What if instead, your patchwork of stories and influences has led you to the “How the hell did I get here?” moment?

Chances are you feel this way to some degree, or else you wouldn’t be reading this book.

So, what do you do from here?

You decide what pieces of the puzzle don’t fit. You rebuild yourself up from the ground by using new pieces you discover on your own. That’s what reinventing yourself is all about. It isn’t about becoming someone else. You’re already someone else.

Unless you’ve experienced the type of awareness that leads you to understand how much of a stranger you can be to yourself, you haven’t begun the process yet.

I want to help you become a person who thinks for themselves. I don’t want you to be what I want you to be. I want you to be what you want you to be. But first, let’s figure out exactly who that is.

We’ll start by asking smart questions about who you are right now.

What’s Your Story?

Stories are powerful.

We use stories to share important information with each other. We learn best through stories.

The reality you’re experiencing right now is nothing more than a set of stories you’re telling yourself about the world.

When you’re born, you’re a blank slate. Had you been born in a different location, to different parents, and under different circumstances, you would be different.

These different factors play the storyteller role and help you form the script you now live by.

Some of the stories are helpful, but many of the stories you’ve learned about yourself and about the world are at best unhelpful and at worst causing harm.

What stories do you live by?

Look at the different types of stories below, and think about the impact they’ve had on your life.

First, let’s start with the stories told by our culture.

Entrepreneur and author Derek Sivers equates culture to telling a fish it lives in water.[i]

He says, “We’re so surrounded by people who think like us that it’s impossible to see that what we think are universal truths are just our local culture.”

What cultural stories have you been told?

These stories influence you because they’re subtle. You don’t hear them once, but hundreds of times in slightly different ways.

The American Nightmare

I live in America. Odds are you do, too. If not, keep reading anyway, because there’s a lesson to be learned from the story of the American dream.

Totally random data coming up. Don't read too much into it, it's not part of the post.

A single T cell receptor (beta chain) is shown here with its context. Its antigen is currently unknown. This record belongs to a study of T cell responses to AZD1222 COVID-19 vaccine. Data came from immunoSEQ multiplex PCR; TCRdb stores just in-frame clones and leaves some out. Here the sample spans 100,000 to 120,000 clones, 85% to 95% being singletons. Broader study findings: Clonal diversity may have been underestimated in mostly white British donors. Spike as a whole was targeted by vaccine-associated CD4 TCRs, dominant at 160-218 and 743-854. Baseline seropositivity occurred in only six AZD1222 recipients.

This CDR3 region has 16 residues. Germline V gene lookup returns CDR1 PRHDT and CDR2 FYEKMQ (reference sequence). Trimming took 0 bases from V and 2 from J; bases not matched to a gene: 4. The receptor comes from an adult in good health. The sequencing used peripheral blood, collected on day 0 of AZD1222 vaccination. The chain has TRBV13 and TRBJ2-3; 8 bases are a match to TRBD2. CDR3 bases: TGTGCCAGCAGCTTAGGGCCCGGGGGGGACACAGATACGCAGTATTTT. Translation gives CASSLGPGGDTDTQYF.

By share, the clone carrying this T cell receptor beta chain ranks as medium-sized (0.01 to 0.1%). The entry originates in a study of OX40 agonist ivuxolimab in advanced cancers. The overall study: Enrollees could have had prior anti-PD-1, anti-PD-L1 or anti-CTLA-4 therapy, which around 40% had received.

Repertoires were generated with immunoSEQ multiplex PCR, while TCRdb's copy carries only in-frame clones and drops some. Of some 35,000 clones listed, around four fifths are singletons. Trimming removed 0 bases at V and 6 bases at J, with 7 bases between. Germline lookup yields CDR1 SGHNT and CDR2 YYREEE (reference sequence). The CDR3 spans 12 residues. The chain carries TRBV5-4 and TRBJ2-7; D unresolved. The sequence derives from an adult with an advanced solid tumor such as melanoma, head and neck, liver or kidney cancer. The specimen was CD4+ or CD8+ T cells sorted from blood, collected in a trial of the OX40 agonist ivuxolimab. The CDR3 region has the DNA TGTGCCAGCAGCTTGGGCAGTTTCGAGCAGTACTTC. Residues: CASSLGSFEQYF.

The Industrial Revolution was a time of prosperity in our country. The postwar boom left an excess of work to be done and the need for compliant workers was high.

Contrary to popular belief, the school system was created not to educate our youth, but to prepare them to become obedient workers who could work in the factory for hours on end without moving.

Then, with the rise of corporatism, the idea of college being a safety net and guarantee of security rose up the ranks in the storytelling hierarchy.

After veterans came back from World War II and received their G.I. Bills, they bought nice homes, worked at safe and stable jobs for forty years, sent their kids to school to get good grades, and those kids went on to college and became corporate workers.

The story worked out well for a while. There was a time when job security was guaranteed. There was a time when having a college degree was a safe bet on your future.

Now, however, the economic landscape is different. Times have changed. The story doesn’t work for everybody anymore.

I can’t even begin to count how many of my friends and peers felt underwhelmed by their prospects after graduating college. While in school, they worked hard for their GPAs in the hopes that life would be smooth sailing after they walked across the stage.

Many of them have found the story didn’t live up to the hype, and now they’re stuck with a gigantic bill they’ll have to pay off. They’ve been rewarded with a cubicle and an earpiece to make sales calls.

I don’t know about you, but that doesn’t seem like much of a dream to me.

If you’d asked eighteen-years-old me why I was going to college, I wouldn’t have had a great answer for you. It’d be something along the lines of “because that’s what you’re supposed to do.”

A decision that cost me tens of thousands of dollars was made for no other reason than it being the norm.